Interview: Caroline Schmutte, Head of the Wellcome Trust foundation office in Berlin


At the beginning of 2019, the British foundation Wellcome Trust opened an office in Berlin, thus expanding its activities to Germany. The first project funded by the foundation in Germany is a translation partnership with the Berlin Institute of Health (BIH) and Charité - Universitätsmedizin Berlin. The Foundation deliberately chose Berlin as its location because networking with key players in the life sciences sector is best possible here.

We spoke with the head of the German office Caroline Schmutte about current projects and the Berlin-Brandenburg location.


As one of the largest medical foundations, the range of research fields in which the Wellcome Trust invests is correspondingly wide. Which topics are currently of most interest to you?

In Germany, we have decided - also due to the priorities set by the German government - to give priority to research into epidemics and antibiotic resistance. Science transfer is also important to us. At the same time, we want to put other topics on the agenda soon: since this year, the Wellcome Trust has been funding a great deal of active research into which mental health measures can help young people in particular - this is an area that also has great potential for Germany.


What motivated you to open an office in Berlin?

Germany has increased its commitment to global health in recent years. For the Wellcome Trust, Germany is therefore an important strategic partner in driving progress in global health. With the Berlin office, we can network with a wide range of local actors from politics, society and science and form further alliances. Like Germany, the Wellcome Trust supports international initiatives such as the Coalition for Epidemic Preparedness Innovations (CEPI). We have also been involved in many political formats, such as the International Advisory Council on Global Health at the German Federal Ministry of Health or the Global Health Hub. Last but not least, we see our participation in the World Health Summit as a good opportunity to bring together German and international players on the central challenges for global health. 

At the same time, Germany offers a research landscape that is unparalleled worldwide. As a foundation that has so far been active primarily in the United Kingdom, we need to learn more about what is already happening in Germany in the research areas that are important to us - and where future potential lies.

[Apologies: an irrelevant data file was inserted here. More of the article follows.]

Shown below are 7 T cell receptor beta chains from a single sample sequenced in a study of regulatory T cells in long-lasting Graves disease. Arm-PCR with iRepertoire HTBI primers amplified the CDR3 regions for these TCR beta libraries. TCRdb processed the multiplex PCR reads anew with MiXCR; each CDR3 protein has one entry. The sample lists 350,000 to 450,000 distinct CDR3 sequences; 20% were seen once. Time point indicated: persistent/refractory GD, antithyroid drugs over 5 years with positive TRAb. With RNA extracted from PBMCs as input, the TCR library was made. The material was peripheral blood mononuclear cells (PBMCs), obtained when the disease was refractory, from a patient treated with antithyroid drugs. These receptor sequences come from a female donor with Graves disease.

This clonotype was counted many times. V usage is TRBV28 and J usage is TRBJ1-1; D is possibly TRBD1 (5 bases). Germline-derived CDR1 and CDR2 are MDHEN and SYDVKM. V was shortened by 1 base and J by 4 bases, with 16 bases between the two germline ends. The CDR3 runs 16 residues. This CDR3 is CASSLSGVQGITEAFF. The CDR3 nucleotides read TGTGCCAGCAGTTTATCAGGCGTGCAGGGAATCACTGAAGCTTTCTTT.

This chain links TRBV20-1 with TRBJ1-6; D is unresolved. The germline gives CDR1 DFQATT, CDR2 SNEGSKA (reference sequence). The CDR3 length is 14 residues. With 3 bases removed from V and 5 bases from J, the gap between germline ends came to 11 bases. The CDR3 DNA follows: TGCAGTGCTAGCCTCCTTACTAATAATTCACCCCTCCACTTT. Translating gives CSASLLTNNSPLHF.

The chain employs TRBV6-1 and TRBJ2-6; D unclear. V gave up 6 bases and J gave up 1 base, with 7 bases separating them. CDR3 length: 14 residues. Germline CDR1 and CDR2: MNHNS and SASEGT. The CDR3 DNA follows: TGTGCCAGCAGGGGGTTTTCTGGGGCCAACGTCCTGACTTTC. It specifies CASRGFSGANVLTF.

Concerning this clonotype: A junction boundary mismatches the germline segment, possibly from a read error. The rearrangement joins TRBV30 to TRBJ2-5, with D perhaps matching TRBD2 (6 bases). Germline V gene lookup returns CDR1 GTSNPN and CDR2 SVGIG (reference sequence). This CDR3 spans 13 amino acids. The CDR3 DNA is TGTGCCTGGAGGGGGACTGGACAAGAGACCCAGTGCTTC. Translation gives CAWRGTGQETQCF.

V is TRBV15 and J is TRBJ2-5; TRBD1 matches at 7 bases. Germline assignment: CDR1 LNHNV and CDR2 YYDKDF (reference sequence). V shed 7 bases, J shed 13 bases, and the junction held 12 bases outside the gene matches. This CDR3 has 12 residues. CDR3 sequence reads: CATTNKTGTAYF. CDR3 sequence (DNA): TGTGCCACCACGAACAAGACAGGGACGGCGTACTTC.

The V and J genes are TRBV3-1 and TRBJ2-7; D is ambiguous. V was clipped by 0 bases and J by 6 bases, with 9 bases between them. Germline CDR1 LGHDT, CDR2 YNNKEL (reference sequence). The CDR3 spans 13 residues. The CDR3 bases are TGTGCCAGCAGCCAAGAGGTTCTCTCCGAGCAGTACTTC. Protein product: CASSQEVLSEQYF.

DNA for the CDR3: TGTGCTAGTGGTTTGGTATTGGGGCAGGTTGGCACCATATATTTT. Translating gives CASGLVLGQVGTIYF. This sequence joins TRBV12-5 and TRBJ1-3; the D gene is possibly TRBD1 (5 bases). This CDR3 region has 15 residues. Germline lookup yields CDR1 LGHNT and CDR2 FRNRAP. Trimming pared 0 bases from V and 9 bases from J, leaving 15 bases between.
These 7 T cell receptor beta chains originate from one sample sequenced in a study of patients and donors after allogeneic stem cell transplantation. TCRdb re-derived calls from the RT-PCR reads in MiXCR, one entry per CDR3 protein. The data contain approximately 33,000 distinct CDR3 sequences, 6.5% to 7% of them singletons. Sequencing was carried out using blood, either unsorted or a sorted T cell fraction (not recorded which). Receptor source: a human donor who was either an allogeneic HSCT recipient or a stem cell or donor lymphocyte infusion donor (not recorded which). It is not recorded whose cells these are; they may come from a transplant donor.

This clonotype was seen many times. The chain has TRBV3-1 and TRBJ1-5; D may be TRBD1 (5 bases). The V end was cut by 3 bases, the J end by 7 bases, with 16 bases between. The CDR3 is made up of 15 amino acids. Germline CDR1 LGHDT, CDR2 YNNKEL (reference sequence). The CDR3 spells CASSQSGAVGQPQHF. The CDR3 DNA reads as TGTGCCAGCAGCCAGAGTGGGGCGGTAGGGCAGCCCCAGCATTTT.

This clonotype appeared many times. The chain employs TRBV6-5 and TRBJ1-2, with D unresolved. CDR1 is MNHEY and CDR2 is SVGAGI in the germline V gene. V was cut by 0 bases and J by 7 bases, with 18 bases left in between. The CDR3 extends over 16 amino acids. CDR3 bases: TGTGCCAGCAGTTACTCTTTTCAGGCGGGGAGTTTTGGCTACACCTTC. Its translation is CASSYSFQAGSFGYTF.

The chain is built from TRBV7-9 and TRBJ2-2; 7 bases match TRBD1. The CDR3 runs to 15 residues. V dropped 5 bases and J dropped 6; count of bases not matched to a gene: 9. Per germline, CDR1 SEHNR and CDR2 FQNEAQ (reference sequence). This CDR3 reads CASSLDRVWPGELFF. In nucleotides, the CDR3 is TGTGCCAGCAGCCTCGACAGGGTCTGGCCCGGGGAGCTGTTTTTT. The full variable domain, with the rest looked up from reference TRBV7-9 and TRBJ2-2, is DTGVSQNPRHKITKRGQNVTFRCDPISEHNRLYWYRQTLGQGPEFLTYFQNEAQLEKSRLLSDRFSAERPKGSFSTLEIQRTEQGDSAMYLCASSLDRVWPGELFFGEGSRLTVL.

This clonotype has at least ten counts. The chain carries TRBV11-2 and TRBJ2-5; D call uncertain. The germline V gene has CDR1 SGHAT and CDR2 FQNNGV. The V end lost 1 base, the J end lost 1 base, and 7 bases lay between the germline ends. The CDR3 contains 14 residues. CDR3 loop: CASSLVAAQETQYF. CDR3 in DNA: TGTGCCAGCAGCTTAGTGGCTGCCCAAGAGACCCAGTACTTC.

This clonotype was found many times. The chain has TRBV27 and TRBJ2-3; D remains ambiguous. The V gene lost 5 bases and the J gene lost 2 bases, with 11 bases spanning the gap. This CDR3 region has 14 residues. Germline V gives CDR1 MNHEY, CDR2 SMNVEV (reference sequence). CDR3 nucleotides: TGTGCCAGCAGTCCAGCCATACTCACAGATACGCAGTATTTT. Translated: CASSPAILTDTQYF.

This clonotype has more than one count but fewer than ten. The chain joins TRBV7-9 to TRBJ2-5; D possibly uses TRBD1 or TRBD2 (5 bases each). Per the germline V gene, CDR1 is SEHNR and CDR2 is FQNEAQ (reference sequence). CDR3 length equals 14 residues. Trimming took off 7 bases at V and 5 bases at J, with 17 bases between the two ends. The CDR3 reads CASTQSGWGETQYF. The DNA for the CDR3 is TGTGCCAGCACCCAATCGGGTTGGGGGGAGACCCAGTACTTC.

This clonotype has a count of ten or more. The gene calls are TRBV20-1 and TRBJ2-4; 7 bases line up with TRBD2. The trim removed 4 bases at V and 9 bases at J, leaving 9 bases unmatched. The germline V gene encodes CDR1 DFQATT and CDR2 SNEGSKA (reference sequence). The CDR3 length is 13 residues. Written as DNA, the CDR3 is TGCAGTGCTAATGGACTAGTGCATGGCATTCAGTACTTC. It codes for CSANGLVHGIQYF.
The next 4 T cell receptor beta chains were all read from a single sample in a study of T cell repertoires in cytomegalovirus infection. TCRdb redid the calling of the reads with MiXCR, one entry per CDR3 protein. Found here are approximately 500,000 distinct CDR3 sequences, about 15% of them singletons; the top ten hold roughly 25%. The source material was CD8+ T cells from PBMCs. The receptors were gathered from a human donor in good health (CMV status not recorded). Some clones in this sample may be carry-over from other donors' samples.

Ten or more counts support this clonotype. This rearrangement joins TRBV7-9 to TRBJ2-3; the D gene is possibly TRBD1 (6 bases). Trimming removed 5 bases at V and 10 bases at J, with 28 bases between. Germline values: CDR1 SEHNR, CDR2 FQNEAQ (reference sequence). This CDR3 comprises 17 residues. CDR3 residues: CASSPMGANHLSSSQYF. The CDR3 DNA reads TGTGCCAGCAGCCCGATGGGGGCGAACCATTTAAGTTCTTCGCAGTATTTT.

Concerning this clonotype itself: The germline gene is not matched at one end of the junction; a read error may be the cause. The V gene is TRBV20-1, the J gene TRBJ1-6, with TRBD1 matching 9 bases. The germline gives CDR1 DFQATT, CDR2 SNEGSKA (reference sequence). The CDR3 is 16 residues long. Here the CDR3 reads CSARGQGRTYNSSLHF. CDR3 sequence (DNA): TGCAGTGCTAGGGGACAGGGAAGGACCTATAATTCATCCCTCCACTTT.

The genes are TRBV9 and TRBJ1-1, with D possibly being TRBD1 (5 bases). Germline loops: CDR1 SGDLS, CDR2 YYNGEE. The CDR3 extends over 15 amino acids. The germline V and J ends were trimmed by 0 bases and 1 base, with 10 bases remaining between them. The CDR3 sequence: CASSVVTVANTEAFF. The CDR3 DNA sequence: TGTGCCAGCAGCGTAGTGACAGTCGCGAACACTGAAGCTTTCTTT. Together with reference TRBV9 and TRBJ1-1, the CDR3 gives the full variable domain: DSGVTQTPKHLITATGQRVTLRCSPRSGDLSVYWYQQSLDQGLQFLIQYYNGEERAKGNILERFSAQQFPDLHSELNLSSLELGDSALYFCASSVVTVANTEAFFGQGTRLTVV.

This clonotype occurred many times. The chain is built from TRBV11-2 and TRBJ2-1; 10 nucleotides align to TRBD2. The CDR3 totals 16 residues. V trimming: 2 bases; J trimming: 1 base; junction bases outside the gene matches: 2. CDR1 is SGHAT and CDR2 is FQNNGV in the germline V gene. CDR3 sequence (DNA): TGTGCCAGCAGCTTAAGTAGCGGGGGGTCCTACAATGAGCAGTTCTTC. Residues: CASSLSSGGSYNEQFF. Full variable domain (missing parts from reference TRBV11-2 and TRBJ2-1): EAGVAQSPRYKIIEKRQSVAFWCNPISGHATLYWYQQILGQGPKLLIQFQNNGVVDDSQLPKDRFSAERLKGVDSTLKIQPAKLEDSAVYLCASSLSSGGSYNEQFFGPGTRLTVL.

With your funding initiatives you are represented in the most important research regions on six continents. How do you see the Berlin-Brandenburg region by international comparison?


I see networking and exchange as one of the central tasks of our office. The Berlin/Brandenburg region is home to numerous institutes of health research as well as well-known players such as the Charité or the Hasso Plattner Institute, which focuses on digital health. With the Health City 2025, the State of Berlin has also set itself the task of promoting the health cluster and developing Berlin into a model region. From our point of view, this is an important platform that brings together all players, from universities to foundations and start-ups. In our view, the formation of such a cluster has enormous innovation potential that can have an impact far beyond the region. 


The first concrete project in Berlin is a translation partnership with the Berlin Institute of Health (BIH) and the Charité. Can you tell us a little more about it?

The BIH and the Charité - Universitätsmedizin Berlin are the first institutions in Germany to be supported by the British Wellcome Trust within the framework of a translation partnership. The aim is to find new ways to transfer biomedical research results into new technologies, medical devices or treatment options. The fundamental aim is to maximise the possibilities for medical translation for the benefit of patients and society. The BIH and the Charité will receive 1.1 million euros for their project.